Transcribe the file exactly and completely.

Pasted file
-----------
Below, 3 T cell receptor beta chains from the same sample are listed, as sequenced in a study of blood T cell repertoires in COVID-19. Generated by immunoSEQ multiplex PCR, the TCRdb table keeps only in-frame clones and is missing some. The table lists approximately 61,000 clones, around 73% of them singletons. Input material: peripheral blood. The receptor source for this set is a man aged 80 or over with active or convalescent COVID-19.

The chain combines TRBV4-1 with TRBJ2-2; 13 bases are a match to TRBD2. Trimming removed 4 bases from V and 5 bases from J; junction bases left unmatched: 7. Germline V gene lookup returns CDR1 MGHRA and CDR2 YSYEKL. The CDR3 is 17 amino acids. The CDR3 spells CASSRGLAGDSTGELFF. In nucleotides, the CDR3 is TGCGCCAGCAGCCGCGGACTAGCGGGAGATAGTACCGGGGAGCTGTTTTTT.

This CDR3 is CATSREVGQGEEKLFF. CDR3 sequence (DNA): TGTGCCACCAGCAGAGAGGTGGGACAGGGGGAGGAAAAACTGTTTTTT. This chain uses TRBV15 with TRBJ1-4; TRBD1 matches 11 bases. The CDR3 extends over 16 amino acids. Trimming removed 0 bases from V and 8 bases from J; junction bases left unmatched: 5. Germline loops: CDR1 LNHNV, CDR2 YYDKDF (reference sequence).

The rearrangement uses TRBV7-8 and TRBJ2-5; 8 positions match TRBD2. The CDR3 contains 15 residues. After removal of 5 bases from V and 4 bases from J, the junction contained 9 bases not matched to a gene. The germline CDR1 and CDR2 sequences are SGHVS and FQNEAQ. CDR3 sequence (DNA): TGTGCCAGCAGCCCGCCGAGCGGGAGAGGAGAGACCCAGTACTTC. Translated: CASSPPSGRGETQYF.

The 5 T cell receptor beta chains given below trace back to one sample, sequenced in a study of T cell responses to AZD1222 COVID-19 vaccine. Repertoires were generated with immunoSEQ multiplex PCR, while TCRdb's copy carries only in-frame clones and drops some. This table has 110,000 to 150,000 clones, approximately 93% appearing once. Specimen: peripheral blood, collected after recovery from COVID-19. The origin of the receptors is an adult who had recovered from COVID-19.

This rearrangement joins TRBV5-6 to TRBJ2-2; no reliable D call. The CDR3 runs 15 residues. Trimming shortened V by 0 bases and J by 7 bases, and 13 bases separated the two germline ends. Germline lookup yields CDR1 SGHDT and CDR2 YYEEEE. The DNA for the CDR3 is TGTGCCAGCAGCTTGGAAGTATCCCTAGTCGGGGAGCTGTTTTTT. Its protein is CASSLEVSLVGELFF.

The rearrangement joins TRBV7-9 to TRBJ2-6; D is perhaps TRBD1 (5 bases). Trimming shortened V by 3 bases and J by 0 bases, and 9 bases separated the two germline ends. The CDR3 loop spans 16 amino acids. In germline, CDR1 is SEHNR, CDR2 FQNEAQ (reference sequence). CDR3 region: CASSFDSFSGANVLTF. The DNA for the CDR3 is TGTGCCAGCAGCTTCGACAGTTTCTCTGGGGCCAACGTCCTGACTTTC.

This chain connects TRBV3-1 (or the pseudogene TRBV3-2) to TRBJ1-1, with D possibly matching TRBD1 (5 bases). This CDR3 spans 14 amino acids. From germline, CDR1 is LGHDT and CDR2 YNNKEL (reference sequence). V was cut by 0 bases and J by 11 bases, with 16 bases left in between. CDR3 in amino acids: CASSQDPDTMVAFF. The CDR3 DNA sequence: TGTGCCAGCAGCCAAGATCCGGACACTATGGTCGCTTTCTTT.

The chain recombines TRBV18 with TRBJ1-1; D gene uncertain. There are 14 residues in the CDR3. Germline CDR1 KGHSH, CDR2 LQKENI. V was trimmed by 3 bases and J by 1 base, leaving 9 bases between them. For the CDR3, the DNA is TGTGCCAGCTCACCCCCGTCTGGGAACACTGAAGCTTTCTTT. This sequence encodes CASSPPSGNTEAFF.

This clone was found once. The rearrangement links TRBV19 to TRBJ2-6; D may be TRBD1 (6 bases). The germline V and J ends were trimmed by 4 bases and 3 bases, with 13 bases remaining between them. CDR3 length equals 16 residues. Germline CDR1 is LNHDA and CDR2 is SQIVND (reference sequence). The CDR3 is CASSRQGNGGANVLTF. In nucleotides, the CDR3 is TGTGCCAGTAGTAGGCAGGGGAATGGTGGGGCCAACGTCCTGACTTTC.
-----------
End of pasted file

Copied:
Below, 3 T cell receptor beta chains from the same sample are listed, as sequenced in a study of blood T cell repertoires in COVID-19. Generated by immunoSEQ multiplex PCR, the TCRdb table keeps only in-frame clones and is missing some. The table lists approximately 61,000 clones, around 73% of them singletons. Input material: peripheral blood. The receptor source for this set is a man aged 80 or over with active or convalescent COVID-19.

The chain combines TRBV4-1 with TRBJ2-2; 13 bases are a match to TRBD2. Trimming removed 4 bases from V and 5 bases from J; junction bases left unmatched: 7. Germline V gene lookup returns CDR1 MGHRA and CDR2 YSYEKL. The CDR3 is 17 amino acids. The CDR3 spells CASSRGLAGDSTGELFF. In nucleotides, the CDR3 is TGCGCCAGCAGCCGCGGACTAGCGGGAGATAGTACCGGGGAGCTGTTTTTT.

This CDR3 is CATSREVGQGEEKLFF. CDR3 sequence (DNA): TGTGCCACCAGCAGAGAGGTGGGACAGGGGGAGGAAAAACTGTTTTTT. This chain uses TRBV15 with TRBJ1-4; TRBD1 matches 11 bases. The CDR3 extends over 16 amino acids. Trimming removed 0 bases from V and 8 bases from J; junction bases left unmatched: 5. Germline loops: CDR1 LNHNV, CDR2 YYDKDF (reference sequence).

The rearrangement uses TRBV7-8 and TRBJ2-5; 8 positions match TRBD2. The CDR3 contains 15 residues. After removal of 5 bases from V and 4 bases from J, the junction contained 9 bases not matched to a gene. The germline CDR1 and CDR2 sequences are SGHVS and FQNEAQ. CDR3 sequence (DNA): TGTGCCAGCAGCCCGCCGAGCGGGAGAGGAGAGACCCAGTACTTC. Translated: CASSPPSGRGETQYF.

The 5 T cell receptor beta chains given below trace back to one sample, sequenced in a study of T cell responses to AZD1222 COVID-19 vaccine. Repertoires were generated with immunoSEQ multiplex PCR, while TCRdb's copy carries only in-frame clones and drops some. This table has 110,000 to 150,000 clones, approximately 93% appearing once. Specimen: peripheral blood, collected after recovery from COVID-19. The origin of the receptors is an adult who had recovered from COVID-19.

This rearrangement joins TRBV5-6 to TRBJ2-2; no reliable D call. The CDR3 runs 15 residues. Trimming shortened V by 0 bases and J by 7 bases, and 13 bases separated the two germline ends. Germline lookup yields CDR1 SGHDT and CDR2 YYEEEE. The DNA for the CDR3 is TGTGCCAGCAGCTTGGAAGTATCCCTAGTCGGGGAGCTGTTTTTT. Its protein is CASSLEVSLVGELFF.

The rearrangement joins TRBV7-9 to TRBJ2-6; D is perhaps TRBD1 (5 bases). Trimming shortened V by 3 bases and J by 0 bases, and 9 bases separated the two germline ends. The CDR3 loop spans 16 amino acids. In germline, CDR1 is SEHNR, CDR2 FQNEAQ (reference sequence). CDR3 region: CASSFDSFSGANVLTF. The DNA for the CDR3 is TGTGCCAGCAGCTTCGACAGTTTCTCTGGGGCCAACGTCCTGACTTTC.

This chain connects TRBV3-1 (or the pseudogene TRBV3-2) to TRBJ1-1, with D possibly matching TRBD1 (5 bases). This CDR3 spans 14 amino acids. From germline, CDR1 is LGHDT and CDR2 YNNKEL (reference sequence). V was cut by 0 bases and J by 11 bases, with 16 bases left in between. CDR3 in amino acids: CASSQDPDTMVAFF. The CDR3 DNA sequence: TGTGCCAGCAGCCAAGATCCGGACACTATGGTCGCTTTCTTT.

The chain recombines TRBV18 with TRBJ1-1; D gene uncertain. There are 14 residues in the CDR3. Germline CDR1 KGHSH, CDR2 LQKENI. V was trimmed by 3 bases and J by 1 base, leaving 9 bases between them. For the CDR3, the DNA is TGTGCCAGCTCACCCCCGTCTGGGAACACTGAAGCTTTCTTT. This sequence encodes CASSPPSGNTEAFF.

This clone was found once. The rearrangement links TRBV19 to TRBJ2-6; D may be TRBD1 (6 bases). The germline V and J ends were trimmed by 4 bases and 3 bases, with 13 bases remaining between them. CDR3 length equals 16 residues. Germline CDR1 is LNHDA and CDR2 is SQIVND (reference sequence). The CDR3 is CASSRQGNGGANVLTF. In nucleotides, the CDR3 is TGTGCCAGTAGTAGGCAGGGGAATGGTGGGGCCAACGTCCTGACTTTC.